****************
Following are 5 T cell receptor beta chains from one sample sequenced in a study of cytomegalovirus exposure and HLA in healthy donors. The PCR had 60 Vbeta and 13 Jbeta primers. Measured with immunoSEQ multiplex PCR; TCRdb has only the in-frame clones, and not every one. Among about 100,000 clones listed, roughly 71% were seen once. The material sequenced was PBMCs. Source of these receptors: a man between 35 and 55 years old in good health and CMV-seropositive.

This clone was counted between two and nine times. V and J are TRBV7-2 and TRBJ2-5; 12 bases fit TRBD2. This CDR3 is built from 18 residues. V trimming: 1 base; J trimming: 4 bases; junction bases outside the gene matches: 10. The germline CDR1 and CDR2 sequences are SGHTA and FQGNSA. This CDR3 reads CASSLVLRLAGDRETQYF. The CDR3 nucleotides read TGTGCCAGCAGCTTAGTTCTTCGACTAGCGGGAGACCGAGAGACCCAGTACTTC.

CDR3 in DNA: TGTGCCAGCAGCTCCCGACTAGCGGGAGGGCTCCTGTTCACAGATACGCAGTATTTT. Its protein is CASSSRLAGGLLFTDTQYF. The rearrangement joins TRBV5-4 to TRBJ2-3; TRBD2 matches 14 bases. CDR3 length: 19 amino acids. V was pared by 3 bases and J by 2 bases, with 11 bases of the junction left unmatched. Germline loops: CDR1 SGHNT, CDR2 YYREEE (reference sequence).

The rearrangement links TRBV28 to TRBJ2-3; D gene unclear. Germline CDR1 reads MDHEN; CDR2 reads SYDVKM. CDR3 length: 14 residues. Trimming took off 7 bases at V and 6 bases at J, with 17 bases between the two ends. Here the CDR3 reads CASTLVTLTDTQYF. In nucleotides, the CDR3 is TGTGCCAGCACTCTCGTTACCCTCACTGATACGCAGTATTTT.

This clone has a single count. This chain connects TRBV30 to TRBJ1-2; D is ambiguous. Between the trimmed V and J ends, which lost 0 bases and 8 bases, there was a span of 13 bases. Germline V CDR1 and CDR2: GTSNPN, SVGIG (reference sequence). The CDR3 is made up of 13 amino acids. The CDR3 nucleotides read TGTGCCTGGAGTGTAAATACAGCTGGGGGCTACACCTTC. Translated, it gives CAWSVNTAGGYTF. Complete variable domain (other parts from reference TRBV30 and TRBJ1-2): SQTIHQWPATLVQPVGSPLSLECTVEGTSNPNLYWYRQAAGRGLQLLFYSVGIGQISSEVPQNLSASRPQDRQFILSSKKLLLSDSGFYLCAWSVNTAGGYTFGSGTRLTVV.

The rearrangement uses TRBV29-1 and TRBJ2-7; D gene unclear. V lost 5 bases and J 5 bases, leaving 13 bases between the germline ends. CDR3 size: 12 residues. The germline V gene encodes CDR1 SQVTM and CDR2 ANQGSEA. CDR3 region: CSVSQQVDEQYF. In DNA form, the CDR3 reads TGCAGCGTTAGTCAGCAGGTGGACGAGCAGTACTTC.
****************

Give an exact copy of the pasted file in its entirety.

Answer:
Following are 5 T cell receptor beta chains from one sample sequenced in a study of cytomegalovirus exposure and HLA in healthy donors. The PCR had 60 Vbeta and 13 Jbeta primers. Measured with immunoSEQ multiplex PCR; TCRdb has only the in-frame clones, and not every one. Among about 100,000 clones listed, roughly 71% were seen once. The material sequenced was PBMCs. Source of these receptors: a man between 35 and 55 years old in good health and CMV-seropositive.

This clone was counted between two and nine times. V and J are TRBV7-2 and TRBJ2-5; 12 bases fit TRBD2. This CDR3 is built from 18 residues. V trimming: 1 base; J trimming: 4 bases; junction bases outside the gene matches: 10. The germline CDR1 and CDR2 sequences are SGHTA and FQGNSA. This CDR3 reads CASSLVLRLAGDRETQYF. The CDR3 nucleotides read TGTGCCAGCAGCTTAGTTCTTCGACTAGCGGGAGACCGAGAGACCCAGTACTTC.

CDR3 in DNA: TGTGCCAGCAGCTCCCGACTAGCGGGAGGGCTCCTGTTCACAGATACGCAGTATTTT. Its protein is CASSSRLAGGLLFTDTQYF. The rearrangement joins TRBV5-4 to TRBJ2-3; TRBD2 matches 14 bases. CDR3 length: 19 amino acids. V was pared by 3 bases and J by 2 bases, with 11 bases of the junction left unmatched. Germline loops: CDR1 SGHNT, CDR2 YYREEE (reference sequence).

The rearrangement links TRBV28 to TRBJ2-3; D gene unclear. Germline CDR1 reads MDHEN; CDR2 reads SYDVKM. CDR3 length: 14 residues. Trimming took off 7 bases at V and 6 bases at J, with 17 bases between the two ends. Here the CDR3 reads CASTLVTLTDTQYF. In nucleotides, the CDR3 is TGTGCCAGCACTCTCGTTACCCTCACTGATACGCAGTATTTT.

This clone has a single count. This chain connects TRBV30 to TRBJ1-2; D is ambiguous. Between the trimmed V and J ends, which lost 0 bases and 8 bases, there was a span of 13 bases. Germline V CDR1 and CDR2: GTSNPN, SVGIG (reference sequence). The CDR3 is made up of 13 amino acids. The CDR3 nucleotides read TGTGCCTGGAGTGTAAATACAGCTGGGGGCTACACCTTC. Translated, it gives CAWSVNTAGGYTF. Complete variable domain (other parts from reference TRBV30 and TRBJ1-2): SQTIHQWPATLVQPVGSPLSLECTVEGTSNPNLYWYRQAAGRGLQLLFYSVGIGQISSEVPQNLSASRPQDRQFILSSKKLLLSDSGFYLCAWSVNTAGGYTFGSGTRLTVV.

The rearrangement uses TRBV29-1 and TRBJ2-7; D gene unclear. V lost 5 bases and J 5 bases, leaving 13 bases between the germline ends. CDR3 size: 12 residues. The germline V gene encodes CDR1 SQVTM and CDR2 ANQGSEA. CDR3 region: CSVSQQVDEQYF. In DNA form, the CDR3 reads TGCAGCGTTAGTCAGCAGGTGGACGAGCAGTACTTC.